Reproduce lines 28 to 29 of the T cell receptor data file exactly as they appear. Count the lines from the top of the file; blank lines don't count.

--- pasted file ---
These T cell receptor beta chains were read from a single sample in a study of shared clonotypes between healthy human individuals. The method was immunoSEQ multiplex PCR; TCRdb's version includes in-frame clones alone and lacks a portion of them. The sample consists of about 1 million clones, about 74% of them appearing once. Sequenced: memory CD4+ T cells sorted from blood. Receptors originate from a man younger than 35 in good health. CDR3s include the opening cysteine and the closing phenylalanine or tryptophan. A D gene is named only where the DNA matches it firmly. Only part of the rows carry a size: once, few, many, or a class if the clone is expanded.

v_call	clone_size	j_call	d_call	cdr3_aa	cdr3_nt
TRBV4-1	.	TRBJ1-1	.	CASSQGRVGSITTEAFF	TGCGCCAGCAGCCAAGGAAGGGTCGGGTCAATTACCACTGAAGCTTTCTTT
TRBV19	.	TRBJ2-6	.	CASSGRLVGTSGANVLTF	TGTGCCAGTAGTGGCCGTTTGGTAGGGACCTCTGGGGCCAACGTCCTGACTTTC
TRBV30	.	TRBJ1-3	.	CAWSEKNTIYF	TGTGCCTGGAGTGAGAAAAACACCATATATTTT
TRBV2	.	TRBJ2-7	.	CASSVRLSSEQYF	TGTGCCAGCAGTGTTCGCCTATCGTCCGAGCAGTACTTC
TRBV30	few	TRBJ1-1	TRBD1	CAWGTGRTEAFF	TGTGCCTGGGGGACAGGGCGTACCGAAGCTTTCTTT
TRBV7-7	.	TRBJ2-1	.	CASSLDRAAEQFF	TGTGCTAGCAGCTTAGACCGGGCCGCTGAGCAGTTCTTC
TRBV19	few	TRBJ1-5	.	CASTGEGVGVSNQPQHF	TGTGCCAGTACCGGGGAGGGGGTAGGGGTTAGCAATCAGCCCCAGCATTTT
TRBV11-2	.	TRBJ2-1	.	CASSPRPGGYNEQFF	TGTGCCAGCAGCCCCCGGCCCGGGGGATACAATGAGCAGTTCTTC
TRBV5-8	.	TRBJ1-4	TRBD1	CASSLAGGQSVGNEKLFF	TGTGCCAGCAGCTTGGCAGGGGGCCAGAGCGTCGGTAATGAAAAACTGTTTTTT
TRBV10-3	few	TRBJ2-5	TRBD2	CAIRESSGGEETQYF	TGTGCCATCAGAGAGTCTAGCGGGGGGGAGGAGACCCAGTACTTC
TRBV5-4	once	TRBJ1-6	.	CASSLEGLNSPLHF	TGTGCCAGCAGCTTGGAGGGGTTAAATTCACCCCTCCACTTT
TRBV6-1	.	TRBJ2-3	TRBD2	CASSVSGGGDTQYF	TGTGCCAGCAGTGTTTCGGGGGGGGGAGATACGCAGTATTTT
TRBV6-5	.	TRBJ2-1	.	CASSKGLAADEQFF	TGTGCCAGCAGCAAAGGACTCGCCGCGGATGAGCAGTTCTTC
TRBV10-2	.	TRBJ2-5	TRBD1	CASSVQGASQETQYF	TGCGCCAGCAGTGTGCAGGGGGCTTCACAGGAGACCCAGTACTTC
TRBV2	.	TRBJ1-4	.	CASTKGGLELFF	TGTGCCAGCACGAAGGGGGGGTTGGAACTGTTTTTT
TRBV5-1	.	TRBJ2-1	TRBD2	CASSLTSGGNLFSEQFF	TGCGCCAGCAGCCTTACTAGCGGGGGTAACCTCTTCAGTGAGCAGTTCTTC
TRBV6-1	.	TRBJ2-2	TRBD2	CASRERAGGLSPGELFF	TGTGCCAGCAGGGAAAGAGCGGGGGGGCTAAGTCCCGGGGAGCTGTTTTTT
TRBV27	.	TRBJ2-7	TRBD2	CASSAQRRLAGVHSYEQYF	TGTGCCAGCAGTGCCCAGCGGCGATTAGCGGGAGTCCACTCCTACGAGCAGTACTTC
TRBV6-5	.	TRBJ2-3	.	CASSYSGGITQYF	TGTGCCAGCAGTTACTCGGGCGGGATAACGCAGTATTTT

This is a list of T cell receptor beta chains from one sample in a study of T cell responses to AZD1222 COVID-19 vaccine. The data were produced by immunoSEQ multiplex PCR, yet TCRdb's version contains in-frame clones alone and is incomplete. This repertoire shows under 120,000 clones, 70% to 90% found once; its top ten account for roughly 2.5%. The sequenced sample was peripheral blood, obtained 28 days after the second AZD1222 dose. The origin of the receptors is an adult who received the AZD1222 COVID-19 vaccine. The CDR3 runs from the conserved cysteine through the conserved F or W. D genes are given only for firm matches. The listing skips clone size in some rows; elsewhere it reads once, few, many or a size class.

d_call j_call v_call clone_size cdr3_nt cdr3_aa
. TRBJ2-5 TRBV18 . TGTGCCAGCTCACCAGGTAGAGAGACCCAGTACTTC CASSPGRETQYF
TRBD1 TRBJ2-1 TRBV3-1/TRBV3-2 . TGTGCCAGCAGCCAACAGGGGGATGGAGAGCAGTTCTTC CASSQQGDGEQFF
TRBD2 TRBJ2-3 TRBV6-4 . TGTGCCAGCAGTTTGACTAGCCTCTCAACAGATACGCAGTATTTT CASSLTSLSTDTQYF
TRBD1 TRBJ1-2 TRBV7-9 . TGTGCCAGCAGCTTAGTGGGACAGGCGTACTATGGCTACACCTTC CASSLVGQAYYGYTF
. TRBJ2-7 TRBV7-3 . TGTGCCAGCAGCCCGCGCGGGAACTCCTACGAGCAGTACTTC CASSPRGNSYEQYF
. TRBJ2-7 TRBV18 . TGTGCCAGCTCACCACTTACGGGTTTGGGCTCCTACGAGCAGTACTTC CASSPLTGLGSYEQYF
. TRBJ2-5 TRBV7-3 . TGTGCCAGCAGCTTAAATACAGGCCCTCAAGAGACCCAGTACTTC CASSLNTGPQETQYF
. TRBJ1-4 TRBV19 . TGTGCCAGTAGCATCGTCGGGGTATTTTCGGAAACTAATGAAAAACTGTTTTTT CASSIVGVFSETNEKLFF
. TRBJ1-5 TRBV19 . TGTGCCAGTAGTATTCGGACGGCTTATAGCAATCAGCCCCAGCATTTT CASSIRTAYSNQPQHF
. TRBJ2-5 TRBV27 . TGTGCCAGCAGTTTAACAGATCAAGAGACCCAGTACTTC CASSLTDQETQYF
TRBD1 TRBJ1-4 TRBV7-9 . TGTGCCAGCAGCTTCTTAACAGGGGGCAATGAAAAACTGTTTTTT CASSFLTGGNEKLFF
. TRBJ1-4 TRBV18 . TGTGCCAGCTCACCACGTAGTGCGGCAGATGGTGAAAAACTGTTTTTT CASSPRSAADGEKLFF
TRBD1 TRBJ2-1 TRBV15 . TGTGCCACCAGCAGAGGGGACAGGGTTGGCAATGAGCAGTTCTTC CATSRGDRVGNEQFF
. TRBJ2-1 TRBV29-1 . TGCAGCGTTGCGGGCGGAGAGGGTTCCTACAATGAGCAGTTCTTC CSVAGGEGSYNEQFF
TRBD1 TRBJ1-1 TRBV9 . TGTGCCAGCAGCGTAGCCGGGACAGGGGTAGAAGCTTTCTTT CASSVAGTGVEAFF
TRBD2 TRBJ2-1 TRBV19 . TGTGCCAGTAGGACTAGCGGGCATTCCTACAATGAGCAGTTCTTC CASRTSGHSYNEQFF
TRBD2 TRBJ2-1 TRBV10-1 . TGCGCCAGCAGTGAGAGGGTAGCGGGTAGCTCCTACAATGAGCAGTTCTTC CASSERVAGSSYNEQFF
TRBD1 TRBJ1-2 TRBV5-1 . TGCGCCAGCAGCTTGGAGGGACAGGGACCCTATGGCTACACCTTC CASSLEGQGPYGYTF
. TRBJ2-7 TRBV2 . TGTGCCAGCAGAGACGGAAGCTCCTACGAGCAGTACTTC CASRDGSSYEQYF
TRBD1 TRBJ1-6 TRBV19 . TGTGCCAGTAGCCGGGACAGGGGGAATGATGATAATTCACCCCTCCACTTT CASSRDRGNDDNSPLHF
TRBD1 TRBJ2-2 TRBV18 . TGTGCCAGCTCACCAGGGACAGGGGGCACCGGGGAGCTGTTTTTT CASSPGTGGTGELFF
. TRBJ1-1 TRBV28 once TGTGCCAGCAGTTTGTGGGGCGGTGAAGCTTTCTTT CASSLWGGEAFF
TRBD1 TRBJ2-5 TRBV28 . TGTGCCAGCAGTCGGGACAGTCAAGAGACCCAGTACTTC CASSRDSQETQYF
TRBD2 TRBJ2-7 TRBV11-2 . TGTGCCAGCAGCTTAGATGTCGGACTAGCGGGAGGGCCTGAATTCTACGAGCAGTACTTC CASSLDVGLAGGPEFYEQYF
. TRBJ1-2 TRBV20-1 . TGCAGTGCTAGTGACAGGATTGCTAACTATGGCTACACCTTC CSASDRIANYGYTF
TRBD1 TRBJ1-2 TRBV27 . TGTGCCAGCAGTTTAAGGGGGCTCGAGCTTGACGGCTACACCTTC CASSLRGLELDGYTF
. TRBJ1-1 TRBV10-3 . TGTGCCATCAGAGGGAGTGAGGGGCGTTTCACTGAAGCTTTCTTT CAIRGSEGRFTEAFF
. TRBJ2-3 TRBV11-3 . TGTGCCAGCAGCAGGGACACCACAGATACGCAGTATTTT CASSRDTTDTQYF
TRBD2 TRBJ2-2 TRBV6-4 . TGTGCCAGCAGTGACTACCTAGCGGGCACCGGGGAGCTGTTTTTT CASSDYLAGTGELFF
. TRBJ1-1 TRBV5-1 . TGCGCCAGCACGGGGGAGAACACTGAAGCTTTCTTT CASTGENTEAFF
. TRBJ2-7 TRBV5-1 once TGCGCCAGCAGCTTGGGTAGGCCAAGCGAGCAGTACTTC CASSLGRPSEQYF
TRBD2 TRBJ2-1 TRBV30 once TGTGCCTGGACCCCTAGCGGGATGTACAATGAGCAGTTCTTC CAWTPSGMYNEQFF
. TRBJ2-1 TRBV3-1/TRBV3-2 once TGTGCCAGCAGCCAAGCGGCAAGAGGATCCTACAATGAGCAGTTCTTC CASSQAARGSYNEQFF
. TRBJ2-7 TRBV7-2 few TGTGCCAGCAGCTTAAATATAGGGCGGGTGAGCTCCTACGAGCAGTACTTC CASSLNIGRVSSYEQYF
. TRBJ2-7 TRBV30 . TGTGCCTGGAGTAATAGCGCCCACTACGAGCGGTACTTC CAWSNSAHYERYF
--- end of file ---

. TRBJ2-7 TRBV7-3 . TGTGCCAGCAGCCCGCGCGGGAACTCCTACGAGCAGTACTTC CASSPRGNSYEQYF
. TRBJ2-7 TRBV18 . TGTGCCAGCTCACCACTTACGGGTTTGGGCTCCTACGAGCAGTACTTC CASSPLTGLGSYEQYF